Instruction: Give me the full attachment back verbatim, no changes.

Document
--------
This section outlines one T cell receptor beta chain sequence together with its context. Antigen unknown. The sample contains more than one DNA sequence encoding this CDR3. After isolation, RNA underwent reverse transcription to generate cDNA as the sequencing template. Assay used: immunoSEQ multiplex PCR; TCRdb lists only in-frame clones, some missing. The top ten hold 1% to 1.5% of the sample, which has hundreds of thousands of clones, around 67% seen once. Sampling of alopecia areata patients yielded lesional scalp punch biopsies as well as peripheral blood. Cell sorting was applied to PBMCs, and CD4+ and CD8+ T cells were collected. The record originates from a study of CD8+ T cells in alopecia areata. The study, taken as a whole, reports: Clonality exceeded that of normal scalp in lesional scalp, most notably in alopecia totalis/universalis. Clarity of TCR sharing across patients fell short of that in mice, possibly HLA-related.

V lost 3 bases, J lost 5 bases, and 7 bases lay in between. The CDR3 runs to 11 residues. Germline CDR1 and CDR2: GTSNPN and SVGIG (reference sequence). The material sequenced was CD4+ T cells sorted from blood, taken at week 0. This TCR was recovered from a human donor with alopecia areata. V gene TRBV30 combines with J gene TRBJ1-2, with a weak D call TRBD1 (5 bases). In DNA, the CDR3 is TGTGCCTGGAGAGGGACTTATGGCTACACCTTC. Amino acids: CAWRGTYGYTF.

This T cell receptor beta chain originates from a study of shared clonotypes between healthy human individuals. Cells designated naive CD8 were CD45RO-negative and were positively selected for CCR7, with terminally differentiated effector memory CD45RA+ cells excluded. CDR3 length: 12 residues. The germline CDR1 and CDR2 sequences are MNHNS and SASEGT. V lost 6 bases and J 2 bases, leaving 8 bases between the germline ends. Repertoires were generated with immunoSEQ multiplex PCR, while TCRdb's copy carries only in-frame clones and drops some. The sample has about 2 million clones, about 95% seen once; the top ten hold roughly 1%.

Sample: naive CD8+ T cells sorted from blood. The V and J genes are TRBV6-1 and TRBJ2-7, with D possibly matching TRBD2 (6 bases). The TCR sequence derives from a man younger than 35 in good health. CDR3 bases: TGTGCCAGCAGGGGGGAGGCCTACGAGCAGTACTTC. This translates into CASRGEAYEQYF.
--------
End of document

This section outlines one T cell receptor beta chain sequence together with its context. Antigen unknown. The sample contains more than one DNA sequence encoding this CDR3. After isolation, RNA underwent reverse transcription to generate cDNA as the sequencing template. Assay used: immunoSEQ multiplex PCR; TCRdb lists only in-frame clones, some missing. The top ten hold 1% to 1.5% of the sample, which has hundreds of thousands of clones, around 67% seen once. Sampling of alopecia areata patients yielded lesional scalp punch biopsies as well as peripheral blood. Cell sorting was applied to PBMCs, and CD4+ and CD8+ T cells were collected. The record originates from a study of CD8+ T cells in alopecia areata. The study, taken as a whole, reports: Clonality exceeded that of normal scalp in lesional scalp, most notably in alopecia totalis/universalis. Clarity of TCR sharing across patients fell short of that in mice, possibly HLA-related.

V lost 3 bases, J lost 5 bases, and 7 bases lay in between. The CDR3 runs to 11 residues. Germline CDR1 and CDR2: GTSNPN and SVGIG (reference sequence). The material sequenced was CD4+ T cells sorted from blood, taken at week 0. This TCR was recovered from a human donor with alopecia areata. V gene TRBV30 combines with J gene TRBJ1-2, with a weak D call TRBD1 (5 bases). In DNA, the CDR3 is TGTGCCTGGAGAGGGACTTATGGCTACACCTTC. Amino acids: CAWRGTYGYTF.

This T cell receptor beta chain originates from a study of shared clonotypes between healthy human individuals. Cells designated naive CD8 were CD45RO-negative and were positively selected for CCR7, with terminally differentiated effector memory CD45RA+ cells excluded. CDR3 length: 12 residues. The germline CDR1 and CDR2 sequences are MNHNS and SASEGT. V lost 6 bases and J 2 bases, leaving 8 bases between the germline ends. Repertoires were generated with immunoSEQ multiplex PCR, while TCRdb's copy carries only in-frame clones and drops some. The sample has about 2 million clones, about 95% seen once; the top ten hold roughly 1%.

Sample: naive CD8+ T cells sorted from blood. The V and J genes are TRBV6-1 and TRBJ2-7, with D possibly matching TRBD2 (6 bases). The TCR sequence derives from a man younger than 35 in good health. CDR3 bases: TGTGCCAGCAGGGGGGAGGCCTACGAGCAGTACTTC. This translates into CASRGEAYEQYF.